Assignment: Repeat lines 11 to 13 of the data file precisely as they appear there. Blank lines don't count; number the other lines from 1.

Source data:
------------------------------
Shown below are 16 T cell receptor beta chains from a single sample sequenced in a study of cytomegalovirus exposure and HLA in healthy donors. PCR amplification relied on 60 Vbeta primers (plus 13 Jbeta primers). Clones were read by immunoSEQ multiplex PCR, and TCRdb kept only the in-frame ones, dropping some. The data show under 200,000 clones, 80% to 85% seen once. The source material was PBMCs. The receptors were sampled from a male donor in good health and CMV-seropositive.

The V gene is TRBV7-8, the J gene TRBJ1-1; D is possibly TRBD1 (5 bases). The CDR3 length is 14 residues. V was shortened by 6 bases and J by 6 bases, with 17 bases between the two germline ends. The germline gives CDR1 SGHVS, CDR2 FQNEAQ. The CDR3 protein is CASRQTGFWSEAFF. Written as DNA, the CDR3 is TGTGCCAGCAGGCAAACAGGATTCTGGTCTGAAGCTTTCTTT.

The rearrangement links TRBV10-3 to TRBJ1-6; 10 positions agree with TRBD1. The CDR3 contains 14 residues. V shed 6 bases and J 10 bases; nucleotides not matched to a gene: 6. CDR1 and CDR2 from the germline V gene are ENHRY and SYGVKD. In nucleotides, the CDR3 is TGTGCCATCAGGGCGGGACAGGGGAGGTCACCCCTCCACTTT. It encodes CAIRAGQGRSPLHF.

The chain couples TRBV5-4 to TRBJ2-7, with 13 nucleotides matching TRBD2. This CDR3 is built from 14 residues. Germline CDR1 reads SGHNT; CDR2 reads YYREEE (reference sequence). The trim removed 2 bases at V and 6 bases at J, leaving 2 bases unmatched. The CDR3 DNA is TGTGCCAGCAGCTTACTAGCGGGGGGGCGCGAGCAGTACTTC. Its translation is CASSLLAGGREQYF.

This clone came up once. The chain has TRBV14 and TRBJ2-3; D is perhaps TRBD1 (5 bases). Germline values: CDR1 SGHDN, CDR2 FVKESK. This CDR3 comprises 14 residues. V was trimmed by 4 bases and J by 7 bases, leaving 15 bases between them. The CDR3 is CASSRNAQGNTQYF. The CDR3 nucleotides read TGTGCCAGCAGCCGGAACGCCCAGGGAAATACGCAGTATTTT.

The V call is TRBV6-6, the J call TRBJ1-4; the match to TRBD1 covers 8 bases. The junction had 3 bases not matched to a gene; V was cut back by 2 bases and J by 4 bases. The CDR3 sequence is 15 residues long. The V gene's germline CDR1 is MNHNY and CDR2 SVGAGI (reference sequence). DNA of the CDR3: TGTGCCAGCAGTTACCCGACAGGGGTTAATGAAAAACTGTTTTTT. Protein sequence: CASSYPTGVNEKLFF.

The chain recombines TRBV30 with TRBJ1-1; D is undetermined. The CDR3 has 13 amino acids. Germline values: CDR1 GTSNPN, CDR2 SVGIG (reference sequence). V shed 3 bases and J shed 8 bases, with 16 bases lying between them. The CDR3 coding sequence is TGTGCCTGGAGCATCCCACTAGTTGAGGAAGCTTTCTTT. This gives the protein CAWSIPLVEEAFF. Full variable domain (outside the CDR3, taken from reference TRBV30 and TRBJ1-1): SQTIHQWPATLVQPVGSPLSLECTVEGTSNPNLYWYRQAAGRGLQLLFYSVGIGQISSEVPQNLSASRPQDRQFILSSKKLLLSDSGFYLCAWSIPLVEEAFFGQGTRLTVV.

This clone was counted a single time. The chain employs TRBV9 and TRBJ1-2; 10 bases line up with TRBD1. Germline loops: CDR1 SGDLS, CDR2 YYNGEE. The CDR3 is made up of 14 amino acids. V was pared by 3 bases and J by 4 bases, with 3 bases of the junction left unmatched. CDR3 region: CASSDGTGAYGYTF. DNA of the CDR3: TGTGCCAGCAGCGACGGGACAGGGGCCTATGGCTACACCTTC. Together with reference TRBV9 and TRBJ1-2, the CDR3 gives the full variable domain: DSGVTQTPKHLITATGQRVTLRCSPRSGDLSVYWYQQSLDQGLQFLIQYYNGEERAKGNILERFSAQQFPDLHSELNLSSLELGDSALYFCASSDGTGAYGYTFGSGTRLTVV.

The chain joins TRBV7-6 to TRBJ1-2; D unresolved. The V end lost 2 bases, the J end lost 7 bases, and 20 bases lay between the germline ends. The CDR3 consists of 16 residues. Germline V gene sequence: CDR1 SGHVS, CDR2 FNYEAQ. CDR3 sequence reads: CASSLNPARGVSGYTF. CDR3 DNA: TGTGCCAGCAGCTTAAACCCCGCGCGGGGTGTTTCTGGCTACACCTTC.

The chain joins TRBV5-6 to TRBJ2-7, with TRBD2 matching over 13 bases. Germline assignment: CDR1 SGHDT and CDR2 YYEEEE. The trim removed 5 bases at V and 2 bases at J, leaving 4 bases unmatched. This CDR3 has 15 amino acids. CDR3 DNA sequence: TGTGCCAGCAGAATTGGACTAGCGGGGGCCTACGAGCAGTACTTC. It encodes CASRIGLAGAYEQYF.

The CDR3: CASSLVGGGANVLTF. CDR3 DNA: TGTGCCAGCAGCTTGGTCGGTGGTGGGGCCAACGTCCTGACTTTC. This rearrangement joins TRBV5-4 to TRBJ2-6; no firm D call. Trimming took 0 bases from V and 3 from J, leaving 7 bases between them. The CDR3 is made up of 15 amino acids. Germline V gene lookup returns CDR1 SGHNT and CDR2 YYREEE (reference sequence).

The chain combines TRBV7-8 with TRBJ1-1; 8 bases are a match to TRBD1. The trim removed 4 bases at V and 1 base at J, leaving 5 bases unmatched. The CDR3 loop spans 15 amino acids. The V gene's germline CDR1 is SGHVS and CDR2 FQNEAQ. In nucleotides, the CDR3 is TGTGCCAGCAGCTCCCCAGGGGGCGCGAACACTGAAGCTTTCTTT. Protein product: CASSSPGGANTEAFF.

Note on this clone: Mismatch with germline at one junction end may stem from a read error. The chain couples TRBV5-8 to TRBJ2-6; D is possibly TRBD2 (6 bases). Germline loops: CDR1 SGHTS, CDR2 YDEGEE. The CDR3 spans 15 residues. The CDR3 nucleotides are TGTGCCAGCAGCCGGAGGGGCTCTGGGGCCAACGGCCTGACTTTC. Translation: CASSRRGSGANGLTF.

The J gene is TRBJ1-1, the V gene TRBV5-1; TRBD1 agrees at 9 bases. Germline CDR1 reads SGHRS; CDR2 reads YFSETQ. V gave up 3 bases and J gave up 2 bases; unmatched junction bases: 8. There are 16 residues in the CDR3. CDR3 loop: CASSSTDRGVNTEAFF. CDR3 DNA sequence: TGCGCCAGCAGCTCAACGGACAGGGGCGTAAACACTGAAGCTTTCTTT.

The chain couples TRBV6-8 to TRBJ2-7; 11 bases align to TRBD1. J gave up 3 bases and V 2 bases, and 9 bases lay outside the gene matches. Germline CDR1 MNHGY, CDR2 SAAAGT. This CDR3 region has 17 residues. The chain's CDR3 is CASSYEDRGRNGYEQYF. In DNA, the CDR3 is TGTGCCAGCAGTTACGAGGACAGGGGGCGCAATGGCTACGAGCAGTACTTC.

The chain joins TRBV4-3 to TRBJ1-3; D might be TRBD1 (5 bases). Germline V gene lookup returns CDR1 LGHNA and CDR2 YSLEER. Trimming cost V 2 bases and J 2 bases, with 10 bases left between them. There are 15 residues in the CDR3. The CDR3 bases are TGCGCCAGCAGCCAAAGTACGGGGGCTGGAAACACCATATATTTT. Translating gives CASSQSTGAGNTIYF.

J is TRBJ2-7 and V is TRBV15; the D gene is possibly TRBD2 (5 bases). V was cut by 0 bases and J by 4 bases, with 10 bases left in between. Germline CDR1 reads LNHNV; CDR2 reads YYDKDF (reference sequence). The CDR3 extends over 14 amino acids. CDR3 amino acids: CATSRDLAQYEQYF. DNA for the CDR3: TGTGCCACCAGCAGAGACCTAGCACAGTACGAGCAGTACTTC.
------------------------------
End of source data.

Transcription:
The CDR3: CASSLVGGGANVLTF. CDR3 DNA: TGTGCCAGCAGCTTGGTCGGTGGTGGGGCCAACGTCCTGACTTTC. This rearrangement joins TRBV5-4 to TRBJ2-6; no firm D call. Trimming took 0 bases from V and 3 from J, leaving 7 bases between them. The CDR3 is made up of 15 amino acids. Germline V gene lookup returns CDR1 SGHNT and CDR2 YYREEE (reference sequence).

The chain combines TRBV7-8 with TRBJ1-1; 8 bases are a match to TRBD1. The trim removed 4 bases at V and 1 base at J, leaving 5 bases unmatched. The CDR3 loop spans 15 amino acids. The V gene's germline CDR1 is SGHVS and CDR2 FQNEAQ. In nucleotides, the CDR3 is TGTGCCAGCAGCTCCCCAGGGGGCGCGAACACTGAAGCTTTCTTT. Protein product: CASSSPGGANTEAFF.

Note on this clone: Mismatch with germline at one junction end may stem from a read error. The chain couples TRBV5-8 to TRBJ2-6; D is possibly TRBD2 (6 bases). Germline loops: CDR1 SGHTS, CDR2 YDEGEE. The CDR3 spans 15 residues. The CDR3 nucleotides are TGTGCCAGCAGCCGGAGGGGCTCTGGGGCCAACGGCCTGACTTTC. Translation: CASSRRGSGANGLTF.